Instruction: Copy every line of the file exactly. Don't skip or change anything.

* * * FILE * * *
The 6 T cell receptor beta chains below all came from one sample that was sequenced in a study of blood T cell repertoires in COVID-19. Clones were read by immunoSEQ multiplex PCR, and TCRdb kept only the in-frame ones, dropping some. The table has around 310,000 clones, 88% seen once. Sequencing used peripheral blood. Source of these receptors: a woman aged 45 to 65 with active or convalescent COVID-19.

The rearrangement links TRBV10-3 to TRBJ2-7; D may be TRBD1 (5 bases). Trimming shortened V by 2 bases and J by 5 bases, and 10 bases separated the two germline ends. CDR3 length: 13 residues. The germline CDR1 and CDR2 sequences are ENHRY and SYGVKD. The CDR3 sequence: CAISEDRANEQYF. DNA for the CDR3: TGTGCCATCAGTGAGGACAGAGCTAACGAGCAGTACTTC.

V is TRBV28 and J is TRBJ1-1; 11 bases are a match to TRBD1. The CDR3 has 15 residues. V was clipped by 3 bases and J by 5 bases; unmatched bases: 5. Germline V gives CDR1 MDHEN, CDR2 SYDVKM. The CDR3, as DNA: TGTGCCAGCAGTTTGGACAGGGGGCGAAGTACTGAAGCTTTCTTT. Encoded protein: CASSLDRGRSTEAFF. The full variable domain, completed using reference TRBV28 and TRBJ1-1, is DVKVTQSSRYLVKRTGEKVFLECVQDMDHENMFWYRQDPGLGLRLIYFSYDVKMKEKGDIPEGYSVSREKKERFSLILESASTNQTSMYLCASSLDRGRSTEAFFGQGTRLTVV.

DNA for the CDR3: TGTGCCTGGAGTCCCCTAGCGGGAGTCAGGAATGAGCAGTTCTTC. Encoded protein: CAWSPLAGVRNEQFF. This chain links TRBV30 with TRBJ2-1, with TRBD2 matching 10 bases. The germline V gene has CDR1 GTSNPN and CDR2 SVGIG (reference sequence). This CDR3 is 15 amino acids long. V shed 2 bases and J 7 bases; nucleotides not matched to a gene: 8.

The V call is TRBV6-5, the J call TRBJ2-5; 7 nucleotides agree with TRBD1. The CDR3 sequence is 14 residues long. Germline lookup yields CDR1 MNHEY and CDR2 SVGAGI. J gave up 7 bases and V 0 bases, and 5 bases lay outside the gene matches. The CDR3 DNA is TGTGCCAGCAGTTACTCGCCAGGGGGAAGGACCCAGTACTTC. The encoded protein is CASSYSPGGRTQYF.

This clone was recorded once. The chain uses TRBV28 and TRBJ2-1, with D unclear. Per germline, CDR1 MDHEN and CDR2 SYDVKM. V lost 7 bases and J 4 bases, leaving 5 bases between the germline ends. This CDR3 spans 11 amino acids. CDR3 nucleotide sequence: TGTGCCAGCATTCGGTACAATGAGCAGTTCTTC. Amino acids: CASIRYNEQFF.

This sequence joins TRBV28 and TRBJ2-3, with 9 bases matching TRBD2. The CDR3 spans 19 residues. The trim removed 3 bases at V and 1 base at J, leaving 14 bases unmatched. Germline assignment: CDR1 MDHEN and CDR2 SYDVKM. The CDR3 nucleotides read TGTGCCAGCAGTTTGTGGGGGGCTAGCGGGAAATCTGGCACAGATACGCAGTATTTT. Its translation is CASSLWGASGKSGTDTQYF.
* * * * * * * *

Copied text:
The 6 T cell receptor beta chains below all came from one sample that was sequenced in a study of blood T cell repertoires in COVID-19. Clones were read by immunoSEQ multiplex PCR, and TCRdb kept only the in-frame ones, dropping some. The table has around 310,000 clones, 88% seen once. Sequencing used peripheral blood. Source of these receptors: a woman aged 45 to 65 with active or convalescent COVID-19.

The rearrangement links TRBV10-3 to TRBJ2-7; D may be TRBD1 (5 bases). Trimming shortened V by 2 bases and J by 5 bases, and 10 bases separated the two germline ends. CDR3 length: 13 residues. The germline CDR1 and CDR2 sequences are ENHRY and SYGVKD. The CDR3 sequence: CAISEDRANEQYF. DNA for the CDR3: TGTGCCATCAGTGAGGACAGAGCTAACGAGCAGTACTTC.

V is TRBV28 and J is TRBJ1-1; 11 bases are a match to TRBD1. The CDR3 has 15 residues. V was clipped by 3 bases and J by 5 bases; unmatched bases: 5. Germline V gives CDR1 MDHEN, CDR2 SYDVKM. The CDR3, as DNA: TGTGCCAGCAGTTTGGACAGGGGGCGAAGTACTGAAGCTTTCTTT. Encoded protein: CASSLDRGRSTEAFF. The full variable domain, completed using reference TRBV28 and TRBJ1-1, is DVKVTQSSRYLVKRTGEKVFLECVQDMDHENMFWYRQDPGLGLRLIYFSYDVKMKEKGDIPEGYSVSREKKERFSLILESASTNQTSMYLCASSLDRGRSTEAFFGQGTRLTVV.

DNA for the CDR3: TGTGCCTGGAGTCCCCTAGCGGGAGTCAGGAATGAGCAGTTCTTC. Encoded protein: CAWSPLAGVRNEQFF. This chain links TRBV30 with TRBJ2-1, with TRBD2 matching 10 bases. The germline V gene has CDR1 GTSNPN and CDR2 SVGIG (reference sequence). This CDR3 is 15 amino acids long. V shed 2 bases and J 7 bases; nucleotides not matched to a gene: 8.

The V call is TRBV6-5, the J call TRBJ2-5; 7 nucleotides agree with TRBD1. The CDR3 sequence is 14 residues long. Germline lookup yields CDR1 MNHEY and CDR2 SVGAGI. J gave up 7 bases and V 0 bases, and 5 bases lay outside the gene matches. The CDR3 DNA is TGTGCCAGCAGTTACTCGCCAGGGGGAAGGACCCAGTACTTC. The encoded protein is CASSYSPGGRTQYF.

This clone was recorded once. The chain uses TRBV28 and TRBJ2-1, with D unclear. Per germline, CDR1 MDHEN and CDR2 SYDVKM. V lost 7 bases and J 4 bases, leaving 5 bases between the germline ends. This CDR3 spans 11 amino acids. CDR3 nucleotide sequence: TGTGCCAGCATTCGGTACAATGAGCAGTTCTTC. Amino acids: CASIRYNEQFF.

This sequence joins TRBV28 and TRBJ2-3, with 9 bases matching TRBD2. The CDR3 spans 19 residues. The trim removed 3 bases at V and 1 base at J, leaving 14 bases unmatched. Germline assignment: CDR1 MDHEN and CDR2 SYDVKM. The CDR3 nucleotides read TGTGCCAGCAGTTTGTGGGGGGCTAGCGGGAAATCTGGCACAGATACGCAGTATTTT. Its translation is CASSLWGASGKSGTDTQYF.